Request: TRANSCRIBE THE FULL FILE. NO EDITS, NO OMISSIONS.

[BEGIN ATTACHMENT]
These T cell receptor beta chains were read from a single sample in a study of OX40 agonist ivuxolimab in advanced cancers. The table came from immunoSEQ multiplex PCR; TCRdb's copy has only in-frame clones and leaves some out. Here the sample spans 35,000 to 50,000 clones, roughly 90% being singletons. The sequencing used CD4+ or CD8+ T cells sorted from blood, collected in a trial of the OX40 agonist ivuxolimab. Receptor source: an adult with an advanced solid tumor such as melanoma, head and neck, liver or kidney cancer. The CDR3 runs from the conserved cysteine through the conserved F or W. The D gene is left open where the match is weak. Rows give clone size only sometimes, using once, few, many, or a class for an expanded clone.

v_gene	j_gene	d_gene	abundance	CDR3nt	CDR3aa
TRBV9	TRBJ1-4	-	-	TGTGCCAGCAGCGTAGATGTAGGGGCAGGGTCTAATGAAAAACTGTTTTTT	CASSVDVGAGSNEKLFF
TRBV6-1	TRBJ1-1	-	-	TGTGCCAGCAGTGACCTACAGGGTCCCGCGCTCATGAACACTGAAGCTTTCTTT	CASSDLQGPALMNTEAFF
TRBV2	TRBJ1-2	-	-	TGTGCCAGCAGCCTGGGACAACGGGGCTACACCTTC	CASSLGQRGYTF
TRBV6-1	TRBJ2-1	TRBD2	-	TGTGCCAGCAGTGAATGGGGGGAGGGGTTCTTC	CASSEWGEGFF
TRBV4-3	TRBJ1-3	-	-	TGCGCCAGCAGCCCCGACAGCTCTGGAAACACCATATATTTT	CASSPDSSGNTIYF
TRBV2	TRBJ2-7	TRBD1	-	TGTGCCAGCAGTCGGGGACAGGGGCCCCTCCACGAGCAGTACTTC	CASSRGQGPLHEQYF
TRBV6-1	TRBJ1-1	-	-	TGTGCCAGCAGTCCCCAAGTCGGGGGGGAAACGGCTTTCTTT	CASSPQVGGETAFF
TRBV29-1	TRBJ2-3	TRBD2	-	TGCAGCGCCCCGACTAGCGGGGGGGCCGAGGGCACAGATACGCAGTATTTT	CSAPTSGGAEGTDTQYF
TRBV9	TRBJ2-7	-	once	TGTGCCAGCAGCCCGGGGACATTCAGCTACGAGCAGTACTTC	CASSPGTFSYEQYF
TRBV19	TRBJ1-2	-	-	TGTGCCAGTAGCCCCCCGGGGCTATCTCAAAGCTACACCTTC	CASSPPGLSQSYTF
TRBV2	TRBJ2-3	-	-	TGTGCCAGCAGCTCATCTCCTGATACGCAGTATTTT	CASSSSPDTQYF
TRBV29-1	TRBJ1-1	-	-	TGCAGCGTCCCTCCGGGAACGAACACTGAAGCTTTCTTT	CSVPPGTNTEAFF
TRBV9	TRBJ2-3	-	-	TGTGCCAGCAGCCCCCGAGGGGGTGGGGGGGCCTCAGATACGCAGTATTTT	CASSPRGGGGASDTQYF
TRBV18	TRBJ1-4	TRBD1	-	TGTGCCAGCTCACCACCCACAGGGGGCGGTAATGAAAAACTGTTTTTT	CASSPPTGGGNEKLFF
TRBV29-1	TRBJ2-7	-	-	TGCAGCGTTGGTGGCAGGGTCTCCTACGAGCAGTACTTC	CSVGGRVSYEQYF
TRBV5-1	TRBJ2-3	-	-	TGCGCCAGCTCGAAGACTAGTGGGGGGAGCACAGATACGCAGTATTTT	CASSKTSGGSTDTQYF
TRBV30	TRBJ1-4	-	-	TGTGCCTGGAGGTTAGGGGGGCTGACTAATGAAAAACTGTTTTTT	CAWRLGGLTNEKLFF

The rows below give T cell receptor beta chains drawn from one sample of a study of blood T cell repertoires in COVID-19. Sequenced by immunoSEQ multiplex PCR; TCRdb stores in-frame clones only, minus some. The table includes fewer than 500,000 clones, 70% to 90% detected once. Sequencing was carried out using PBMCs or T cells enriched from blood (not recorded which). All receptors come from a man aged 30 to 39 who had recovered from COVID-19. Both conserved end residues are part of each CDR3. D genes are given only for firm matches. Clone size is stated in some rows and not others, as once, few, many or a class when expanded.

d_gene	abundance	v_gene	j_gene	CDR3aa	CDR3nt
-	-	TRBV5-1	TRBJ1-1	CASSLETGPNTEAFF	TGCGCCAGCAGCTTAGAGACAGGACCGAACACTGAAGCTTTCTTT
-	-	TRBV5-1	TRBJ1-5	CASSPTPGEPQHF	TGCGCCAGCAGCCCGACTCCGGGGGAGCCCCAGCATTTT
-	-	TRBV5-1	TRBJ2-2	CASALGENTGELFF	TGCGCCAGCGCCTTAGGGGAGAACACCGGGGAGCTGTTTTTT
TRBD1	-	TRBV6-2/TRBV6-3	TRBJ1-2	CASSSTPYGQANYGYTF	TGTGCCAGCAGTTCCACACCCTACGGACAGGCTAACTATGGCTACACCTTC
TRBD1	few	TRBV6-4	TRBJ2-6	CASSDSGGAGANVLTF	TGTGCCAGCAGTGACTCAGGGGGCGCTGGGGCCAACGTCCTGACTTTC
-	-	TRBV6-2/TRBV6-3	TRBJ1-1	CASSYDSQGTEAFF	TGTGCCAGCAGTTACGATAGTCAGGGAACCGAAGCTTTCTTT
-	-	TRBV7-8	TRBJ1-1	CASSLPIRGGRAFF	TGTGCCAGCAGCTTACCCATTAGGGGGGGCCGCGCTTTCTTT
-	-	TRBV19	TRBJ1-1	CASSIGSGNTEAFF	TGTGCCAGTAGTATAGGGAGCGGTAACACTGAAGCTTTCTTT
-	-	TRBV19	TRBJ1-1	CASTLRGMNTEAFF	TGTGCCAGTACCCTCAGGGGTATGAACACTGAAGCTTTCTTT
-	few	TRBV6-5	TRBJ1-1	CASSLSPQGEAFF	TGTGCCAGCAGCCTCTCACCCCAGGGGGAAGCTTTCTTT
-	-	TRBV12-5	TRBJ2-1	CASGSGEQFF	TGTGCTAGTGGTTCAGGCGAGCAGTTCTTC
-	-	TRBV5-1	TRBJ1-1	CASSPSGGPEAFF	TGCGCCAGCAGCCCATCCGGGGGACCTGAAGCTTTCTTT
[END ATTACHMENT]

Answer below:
These T cell receptor beta chains were read from a single sample in a study of OX40 agonist ivuxolimab in advanced cancers. The table came from immunoSEQ multiplex PCR; TCRdb's copy has only in-frame clones and leaves some out. Here the sample spans 35,000 to 50,000 clones, roughly 90% being singletons. The sequencing used CD4+ or CD8+ T cells sorted from blood, collected in a trial of the OX40 agonist ivuxolimab. Receptor source: an adult with an advanced solid tumor such as melanoma, head and neck, liver or kidney cancer. The CDR3 runs from the conserved cysteine through the conserved F or W. The D gene is left open where the match is weak. Rows give clone size only sometimes, using once, few, many, or a class for an expanded clone.

v_gene	j_gene	d_gene	abundance	CDR3nt	CDR3aa
TRBV9	TRBJ1-4	-	-	TGTGCCAGCAGCGTAGATGTAGGGGCAGGGTCTAATGAAAAACTGTTTTTT	CASSVDVGAGSNEKLFF
TRBV6-1	TRBJ1-1	-	-	TGTGCCAGCAGTGACCTACAGGGTCCCGCGCTCATGAACACTGAAGCTTTCTTT	CASSDLQGPALMNTEAFF
TRBV2	TRBJ1-2	-	-	TGTGCCAGCAGCCTGGGACAACGGGGCTACACCTTC	CASSLGQRGYTF
TRBV6-1	TRBJ2-1	TRBD2	-	TGTGCCAGCAGTGAATGGGGGGAGGGGTTCTTC	CASSEWGEGFF
TRBV4-3	TRBJ1-3	-	-	TGCGCCAGCAGCCCCGACAGCTCTGGAAACACCATATATTTT	CASSPDSSGNTIYF
TRBV2	TRBJ2-7	TRBD1	-	TGTGCCAGCAGTCGGGGACAGGGGCCCCTCCACGAGCAGTACTTC	CASSRGQGPLHEQYF
TRBV6-1	TRBJ1-1	-	-	TGTGCCAGCAGTCCCCAAGTCGGGGGGGAAACGGCTTTCTTT	CASSPQVGGETAFF
TRBV29-1	TRBJ2-3	TRBD2	-	TGCAGCGCCCCGACTAGCGGGGGGGCCGAGGGCACAGATACGCAGTATTTT	CSAPTSGGAEGTDTQYF
TRBV9	TRBJ2-7	-	once	TGTGCCAGCAGCCCGGGGACATTCAGCTACGAGCAGTACTTC	CASSPGTFSYEQYF
TRBV19	TRBJ1-2	-	-	TGTGCCAGTAGCCCCCCGGGGCTATCTCAAAGCTACACCTTC	CASSPPGLSQSYTF
TRBV2	TRBJ2-3	-	-	TGTGCCAGCAGCTCATCTCCTGATACGCAGTATTTT	CASSSSPDTQYF
TRBV29-1	TRBJ1-1	-	-	TGCAGCGTCCCTCCGGGAACGAACACTGAAGCTTTCTTT	CSVPPGTNTEAFF
TRBV9	TRBJ2-3	-	-	TGTGCCAGCAGCCCCCGAGGGGGTGGGGGGGCCTCAGATACGCAGTATTTT	CASSPRGGGGASDTQYF
TRBV18	TRBJ1-4	TRBD1	-	TGTGCCAGCTCACCACCCACAGGGGGCGGTAATGAAAAACTGTTTTTT	CASSPPTGGGNEKLFF
TRBV29-1	TRBJ2-7	-	-	TGCAGCGTTGGTGGCAGGGTCTCCTACGAGCAGTACTTC	CSVGGRVSYEQYF
TRBV5-1	TRBJ2-3	-	-	TGCGCCAGCTCGAAGACTAGTGGGGGGAGCACAGATACGCAGTATTTT	CASSKTSGGSTDTQYF
TRBV30	TRBJ1-4	-	-	TGTGCCTGGAGGTTAGGGGGGCTGACTAATGAAAAACTGTTTTTT	CAWRLGGLTNEKLFF

The rows below give T cell receptor beta chains drawn from one sample of a study of blood T cell repertoires in COVID-19. Sequenced by immunoSEQ multiplex PCR; TCRdb stores in-frame clones only, minus some. The table includes fewer than 500,000 clones, 70% to 90% detected once. Sequencing was carried out using PBMCs or T cells enriched from blood (not recorded which). All receptors come from a man aged 30 to 39 who had recovered from COVID-19. Both conserved end residues are part of each CDR3. D genes are given only for firm matches. Clone size is stated in some rows and not others, as once, few, many or a class when expanded.

d_gene	abundance	v_gene	j_gene	CDR3aa	CDR3nt
-	-	TRBV5-1	TRBJ1-1	CASSLETGPNTEAFF	TGCGCCAGCAGCTTAGAGACAGGACCGAACACTGAAGCTTTCTTT
-	-	TRBV5-1	TRBJ1-5	CASSPTPGEPQHF	TGCGCCAGCAGCCCGACTCCGGGGGAGCCCCAGCATTTT
-	-	TRBV5-1	TRBJ2-2	CASALGENTGELFF	TGCGCCAGCGCCTTAGGGGAGAACACCGGGGAGCTGTTTTTT
TRBD1	-	TRBV6-2/TRBV6-3	TRBJ1-2	CASSSTPYGQANYGYTF	TGTGCCAGCAGTTCCACACCCTACGGACAGGCTAACTATGGCTACACCTTC
TRBD1	few	TRBV6-4	TRBJ2-6	CASSDSGGAGANVLTF	TGTGCCAGCAGTGACTCAGGGGGCGCTGGGGCCAACGTCCTGACTTTC
-	-	TRBV6-2/TRBV6-3	TRBJ1-1	CASSYDSQGTEAFF	TGTGCCAGCAGTTACGATAGTCAGGGAACCGAAGCTTTCTTT
-	-	TRBV7-8	TRBJ1-1	CASSLPIRGGRAFF	TGTGCCAGCAGCTTACCCATTAGGGGGGGCCGCGCTTTCTTT
-	-	TRBV19	TRBJ1-1	CASSIGSGNTEAFF	TGTGCCAGTAGTATAGGGAGCGGTAACACTGAAGCTTTCTTT
-	-	TRBV19	TRBJ1-1	CASTLRGMNTEAFF	TGTGCCAGTACCCTCAGGGGTATGAACACTGAAGCTTTCTTT
-	few	TRBV6-5	TRBJ1-1	CASSLSPQGEAFF	TGTGCCAGCAGCCTCTCACCCCAGGGGGAAGCTTTCTTT
-	-	TRBV12-5	TRBJ2-1	CASGSGEQFF	TGTGCTAGTGGTTCAGGCGAGCAGTTCTTC
-	-	TRBV5-1	TRBJ1-1	CASSPSGGPEAFF	TGCGCCAGCAGCCCATCCGGGGGACCTGAAGCTTTCTTT